But with the high speed modern world, changing war tactics via the pages of a magazine, living in the new era of the "more educated and less religious" -- like Europe, as the case has us led to believe -- we can see right through the sanctity of marriage along with any other complicated commitments made around the world for what they truly are, as merely the outdated, war-torn, archaic symbols of domestic and foreign relations alike.
We quickly deteriorate into a world where "egalitarian, independent couples" turn us into "egalitarian, global communities" intertwined not for tradition, culture and the strength of family, but for the social justice of a different kind; systematically and liberally tearing down the very institutions that have made us and have made us good.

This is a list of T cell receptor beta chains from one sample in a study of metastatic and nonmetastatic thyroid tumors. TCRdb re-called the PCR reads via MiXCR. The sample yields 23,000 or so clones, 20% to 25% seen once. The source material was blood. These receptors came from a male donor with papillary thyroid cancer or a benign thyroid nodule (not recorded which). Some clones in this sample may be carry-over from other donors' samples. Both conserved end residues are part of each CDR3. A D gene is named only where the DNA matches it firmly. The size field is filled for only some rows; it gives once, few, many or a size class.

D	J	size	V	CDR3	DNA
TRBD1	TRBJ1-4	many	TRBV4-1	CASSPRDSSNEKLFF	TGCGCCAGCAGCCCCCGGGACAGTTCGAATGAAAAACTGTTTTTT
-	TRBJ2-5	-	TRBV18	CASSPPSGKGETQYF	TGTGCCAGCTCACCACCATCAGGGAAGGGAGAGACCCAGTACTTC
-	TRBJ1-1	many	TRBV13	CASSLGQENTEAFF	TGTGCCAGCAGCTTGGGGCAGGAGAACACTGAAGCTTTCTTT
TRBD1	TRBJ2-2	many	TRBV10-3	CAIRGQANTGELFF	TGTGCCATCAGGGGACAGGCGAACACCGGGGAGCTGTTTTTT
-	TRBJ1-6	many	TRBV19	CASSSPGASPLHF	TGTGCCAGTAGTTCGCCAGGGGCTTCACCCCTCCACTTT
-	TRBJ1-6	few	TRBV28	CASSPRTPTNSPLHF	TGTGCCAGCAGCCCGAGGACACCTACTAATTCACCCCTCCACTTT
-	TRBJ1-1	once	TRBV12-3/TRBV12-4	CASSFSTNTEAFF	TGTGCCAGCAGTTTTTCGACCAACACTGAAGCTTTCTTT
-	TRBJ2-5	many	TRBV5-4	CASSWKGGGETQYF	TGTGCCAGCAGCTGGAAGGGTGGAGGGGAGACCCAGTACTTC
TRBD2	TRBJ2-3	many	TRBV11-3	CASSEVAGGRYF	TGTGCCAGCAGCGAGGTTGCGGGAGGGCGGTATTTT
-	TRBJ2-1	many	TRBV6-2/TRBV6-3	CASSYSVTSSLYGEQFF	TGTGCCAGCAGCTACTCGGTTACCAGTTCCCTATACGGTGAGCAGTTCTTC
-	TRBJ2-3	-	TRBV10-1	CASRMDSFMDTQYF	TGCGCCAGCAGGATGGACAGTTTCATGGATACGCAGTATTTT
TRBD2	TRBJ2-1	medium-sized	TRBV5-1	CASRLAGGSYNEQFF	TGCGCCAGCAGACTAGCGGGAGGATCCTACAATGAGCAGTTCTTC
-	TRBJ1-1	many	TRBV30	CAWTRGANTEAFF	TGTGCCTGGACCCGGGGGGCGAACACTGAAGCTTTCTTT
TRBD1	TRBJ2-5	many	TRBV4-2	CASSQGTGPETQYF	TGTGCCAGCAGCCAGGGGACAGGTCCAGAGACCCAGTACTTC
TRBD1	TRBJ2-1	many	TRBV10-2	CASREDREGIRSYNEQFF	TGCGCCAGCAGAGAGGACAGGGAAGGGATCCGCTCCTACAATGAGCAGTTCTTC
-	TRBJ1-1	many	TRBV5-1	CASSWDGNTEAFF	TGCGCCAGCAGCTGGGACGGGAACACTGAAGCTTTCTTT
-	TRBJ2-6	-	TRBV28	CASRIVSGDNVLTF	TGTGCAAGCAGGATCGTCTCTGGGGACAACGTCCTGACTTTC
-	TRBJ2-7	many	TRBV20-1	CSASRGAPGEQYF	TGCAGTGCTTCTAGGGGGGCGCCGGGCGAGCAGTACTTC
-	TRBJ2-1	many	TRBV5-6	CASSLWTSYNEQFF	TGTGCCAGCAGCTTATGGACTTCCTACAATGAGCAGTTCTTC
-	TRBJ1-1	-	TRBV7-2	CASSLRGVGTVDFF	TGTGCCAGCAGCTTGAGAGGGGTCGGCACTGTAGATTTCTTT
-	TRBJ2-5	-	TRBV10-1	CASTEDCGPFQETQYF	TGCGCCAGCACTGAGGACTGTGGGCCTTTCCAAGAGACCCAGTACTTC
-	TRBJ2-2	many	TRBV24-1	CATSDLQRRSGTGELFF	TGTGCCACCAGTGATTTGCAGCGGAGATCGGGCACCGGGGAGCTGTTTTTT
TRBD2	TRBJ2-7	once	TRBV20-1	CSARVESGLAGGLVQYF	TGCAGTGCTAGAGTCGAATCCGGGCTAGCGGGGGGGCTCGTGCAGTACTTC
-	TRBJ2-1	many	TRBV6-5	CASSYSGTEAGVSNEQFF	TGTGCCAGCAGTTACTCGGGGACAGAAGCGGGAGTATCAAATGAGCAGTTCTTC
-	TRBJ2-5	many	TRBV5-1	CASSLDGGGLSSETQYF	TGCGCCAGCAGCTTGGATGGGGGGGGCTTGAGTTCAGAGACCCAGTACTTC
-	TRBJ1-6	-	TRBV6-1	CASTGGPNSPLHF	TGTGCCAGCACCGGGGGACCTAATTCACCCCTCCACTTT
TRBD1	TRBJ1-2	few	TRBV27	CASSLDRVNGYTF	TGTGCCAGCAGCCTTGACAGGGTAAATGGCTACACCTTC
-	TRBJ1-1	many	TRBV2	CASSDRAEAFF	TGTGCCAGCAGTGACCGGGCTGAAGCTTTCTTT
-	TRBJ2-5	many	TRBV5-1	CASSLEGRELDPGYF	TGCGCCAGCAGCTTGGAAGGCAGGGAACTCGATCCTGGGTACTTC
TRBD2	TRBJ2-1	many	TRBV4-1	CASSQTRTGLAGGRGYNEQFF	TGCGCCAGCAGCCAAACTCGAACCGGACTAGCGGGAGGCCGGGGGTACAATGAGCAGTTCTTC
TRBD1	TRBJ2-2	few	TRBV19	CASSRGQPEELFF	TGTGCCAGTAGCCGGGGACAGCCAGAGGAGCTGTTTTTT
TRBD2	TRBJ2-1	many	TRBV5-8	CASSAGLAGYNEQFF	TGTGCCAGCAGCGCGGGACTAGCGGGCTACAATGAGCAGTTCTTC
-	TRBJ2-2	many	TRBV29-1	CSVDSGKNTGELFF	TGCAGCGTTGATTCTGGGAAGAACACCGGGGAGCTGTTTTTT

The thing is, with the help of the due diligence made self evident in "I Don't", clearly feminists are to blame for society breaking down before our very eyes as we speak -- no it is not a mirage, it is true; bearing in mind that "41% of American births that occurred outside the marriage in 2008 -- the highest figure ever recorded", along with the 30-50% high school drop out rates from east to west, our children being raised in a sea of instability while under the spell of reality TV, scandal, nonexistent parenting and liberal indoctrination, oh and let us not forget, the gluttony of the "less religious and more educated" re-framing and advocating less God and more Mao-ism mindset as the new way and the new truth and the new light....you're right, who needs the institution of marriage any longer, we are doing so much better the further we fall away from something so Betty Crocker like that.